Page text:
sound comes from.
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Our heart is in and out,
in and out, a regular
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oscillation.
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I could add molecules.
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They oscillate extremely
quickly.
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So this equation that I'm
aiming for comes up in
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biology, in chemistry--
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for molecules, it's a very
important equation--
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in physics and mechanics and
engineering for springs.
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It comes up in economics.
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It's everywhere.
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And by choosing constant
coefficients, I have the basic
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model and the simplest model.
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OK, so I'll talk in this
language of springs, but it's
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all these oscillations that lead
to equations like that.
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Actually, this model often
would have r equals 0.
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So let me take that case
r equals 0 again.
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So where does the equation
come from?
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Can I do two cents worth of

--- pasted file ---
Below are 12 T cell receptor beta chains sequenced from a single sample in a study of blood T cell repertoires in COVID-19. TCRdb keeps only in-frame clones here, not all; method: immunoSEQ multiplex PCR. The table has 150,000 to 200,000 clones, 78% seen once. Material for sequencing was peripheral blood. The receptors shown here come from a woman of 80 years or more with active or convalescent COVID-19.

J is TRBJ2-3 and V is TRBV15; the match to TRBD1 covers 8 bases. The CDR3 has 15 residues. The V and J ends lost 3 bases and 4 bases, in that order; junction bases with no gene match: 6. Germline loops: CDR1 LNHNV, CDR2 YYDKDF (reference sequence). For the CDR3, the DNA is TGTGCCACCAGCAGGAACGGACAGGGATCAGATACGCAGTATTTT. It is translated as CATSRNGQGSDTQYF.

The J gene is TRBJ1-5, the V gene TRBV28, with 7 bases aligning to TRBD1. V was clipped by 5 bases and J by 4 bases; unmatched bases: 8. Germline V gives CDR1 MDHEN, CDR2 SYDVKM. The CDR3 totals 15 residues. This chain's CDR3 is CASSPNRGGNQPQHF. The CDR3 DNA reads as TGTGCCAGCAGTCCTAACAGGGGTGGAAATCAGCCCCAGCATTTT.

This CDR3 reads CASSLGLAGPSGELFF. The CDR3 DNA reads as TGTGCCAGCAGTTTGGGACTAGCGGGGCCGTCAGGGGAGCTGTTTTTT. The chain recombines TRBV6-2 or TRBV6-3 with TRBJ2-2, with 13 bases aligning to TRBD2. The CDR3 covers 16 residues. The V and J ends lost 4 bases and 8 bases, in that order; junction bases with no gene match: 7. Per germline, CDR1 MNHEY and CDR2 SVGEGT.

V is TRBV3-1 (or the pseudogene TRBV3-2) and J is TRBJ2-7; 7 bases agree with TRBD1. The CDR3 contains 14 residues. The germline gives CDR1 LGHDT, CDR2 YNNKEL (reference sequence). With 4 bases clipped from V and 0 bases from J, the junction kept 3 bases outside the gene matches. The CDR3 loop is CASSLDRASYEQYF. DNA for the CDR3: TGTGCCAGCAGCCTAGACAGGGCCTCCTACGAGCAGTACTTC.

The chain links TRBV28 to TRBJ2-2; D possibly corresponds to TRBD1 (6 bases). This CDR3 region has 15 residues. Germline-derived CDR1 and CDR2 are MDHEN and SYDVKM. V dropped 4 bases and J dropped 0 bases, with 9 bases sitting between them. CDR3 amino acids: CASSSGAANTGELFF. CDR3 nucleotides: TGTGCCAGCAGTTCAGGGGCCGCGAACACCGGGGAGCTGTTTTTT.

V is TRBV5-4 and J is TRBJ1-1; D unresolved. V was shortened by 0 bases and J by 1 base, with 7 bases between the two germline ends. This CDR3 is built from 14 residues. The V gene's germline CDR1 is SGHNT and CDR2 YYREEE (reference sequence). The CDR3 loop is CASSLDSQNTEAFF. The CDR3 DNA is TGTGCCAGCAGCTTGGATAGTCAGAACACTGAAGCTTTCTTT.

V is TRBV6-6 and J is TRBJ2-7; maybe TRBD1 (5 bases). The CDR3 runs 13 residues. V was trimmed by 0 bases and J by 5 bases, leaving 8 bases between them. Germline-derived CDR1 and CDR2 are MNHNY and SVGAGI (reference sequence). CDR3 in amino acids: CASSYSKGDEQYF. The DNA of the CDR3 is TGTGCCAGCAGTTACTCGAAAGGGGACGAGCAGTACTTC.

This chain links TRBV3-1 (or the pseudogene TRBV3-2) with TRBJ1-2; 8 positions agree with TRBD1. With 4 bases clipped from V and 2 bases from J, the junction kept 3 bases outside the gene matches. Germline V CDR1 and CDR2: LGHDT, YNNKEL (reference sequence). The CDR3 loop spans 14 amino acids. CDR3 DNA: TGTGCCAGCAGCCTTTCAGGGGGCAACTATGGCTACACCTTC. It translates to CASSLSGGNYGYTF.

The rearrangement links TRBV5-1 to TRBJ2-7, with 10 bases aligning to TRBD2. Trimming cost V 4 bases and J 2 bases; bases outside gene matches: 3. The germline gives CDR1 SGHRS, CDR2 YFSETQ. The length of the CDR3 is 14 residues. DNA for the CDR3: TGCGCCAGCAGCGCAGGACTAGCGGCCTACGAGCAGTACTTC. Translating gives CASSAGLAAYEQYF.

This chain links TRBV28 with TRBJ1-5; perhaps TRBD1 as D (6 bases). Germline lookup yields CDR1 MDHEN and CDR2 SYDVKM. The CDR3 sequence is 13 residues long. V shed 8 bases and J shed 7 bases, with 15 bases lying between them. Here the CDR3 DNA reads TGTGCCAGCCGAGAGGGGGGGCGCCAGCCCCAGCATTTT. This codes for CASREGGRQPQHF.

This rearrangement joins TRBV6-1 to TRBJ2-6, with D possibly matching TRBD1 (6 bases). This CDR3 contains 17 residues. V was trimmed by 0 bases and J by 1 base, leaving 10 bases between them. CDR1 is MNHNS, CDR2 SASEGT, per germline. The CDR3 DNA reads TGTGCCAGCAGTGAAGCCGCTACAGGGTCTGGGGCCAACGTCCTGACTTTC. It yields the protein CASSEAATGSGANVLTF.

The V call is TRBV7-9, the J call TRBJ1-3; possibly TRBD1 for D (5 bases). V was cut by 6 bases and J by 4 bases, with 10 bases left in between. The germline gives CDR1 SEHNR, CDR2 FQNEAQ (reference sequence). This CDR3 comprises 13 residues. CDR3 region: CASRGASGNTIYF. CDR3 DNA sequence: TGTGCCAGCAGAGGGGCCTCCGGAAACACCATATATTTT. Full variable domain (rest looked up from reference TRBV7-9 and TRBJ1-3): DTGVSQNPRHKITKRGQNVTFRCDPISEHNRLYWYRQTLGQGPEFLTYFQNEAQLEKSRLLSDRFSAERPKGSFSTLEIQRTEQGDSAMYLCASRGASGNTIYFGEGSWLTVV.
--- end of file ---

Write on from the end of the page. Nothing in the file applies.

physics and then go back to
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the math, solving
the equation.
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The physics is just remembering
Newton's
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Law: f equals ma.
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So there is the m, the mass.
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The a is the acceleration.
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That's the second derivative,
right?
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You don't mind if I write that
as second derivative.
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Acceleration, the mass
is constant.
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We're not going at the speed of
light here so we can assume
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that mass is not being
converted to energy.
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It's mass.
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And then what's the force?
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Well, for this spring
force, for this
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spring, what did we say?
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So y is going this way.
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It's the disposition, the
displacement of the spring.
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When it's down like that, when
y is positive, the spring is
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pulling back.
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The force from the spring
is pulling back.
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And the force from the spring
is proportional to y.
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And the proportionality constant
is my number k.
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That fact that I
just said is--
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and I guess it's pulling
opposite to a positive y.
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When y is positive, and this
spring is way down, the force
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is pulling it up,
pulling in the
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negative direction, upwards.
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So I need that minus sign.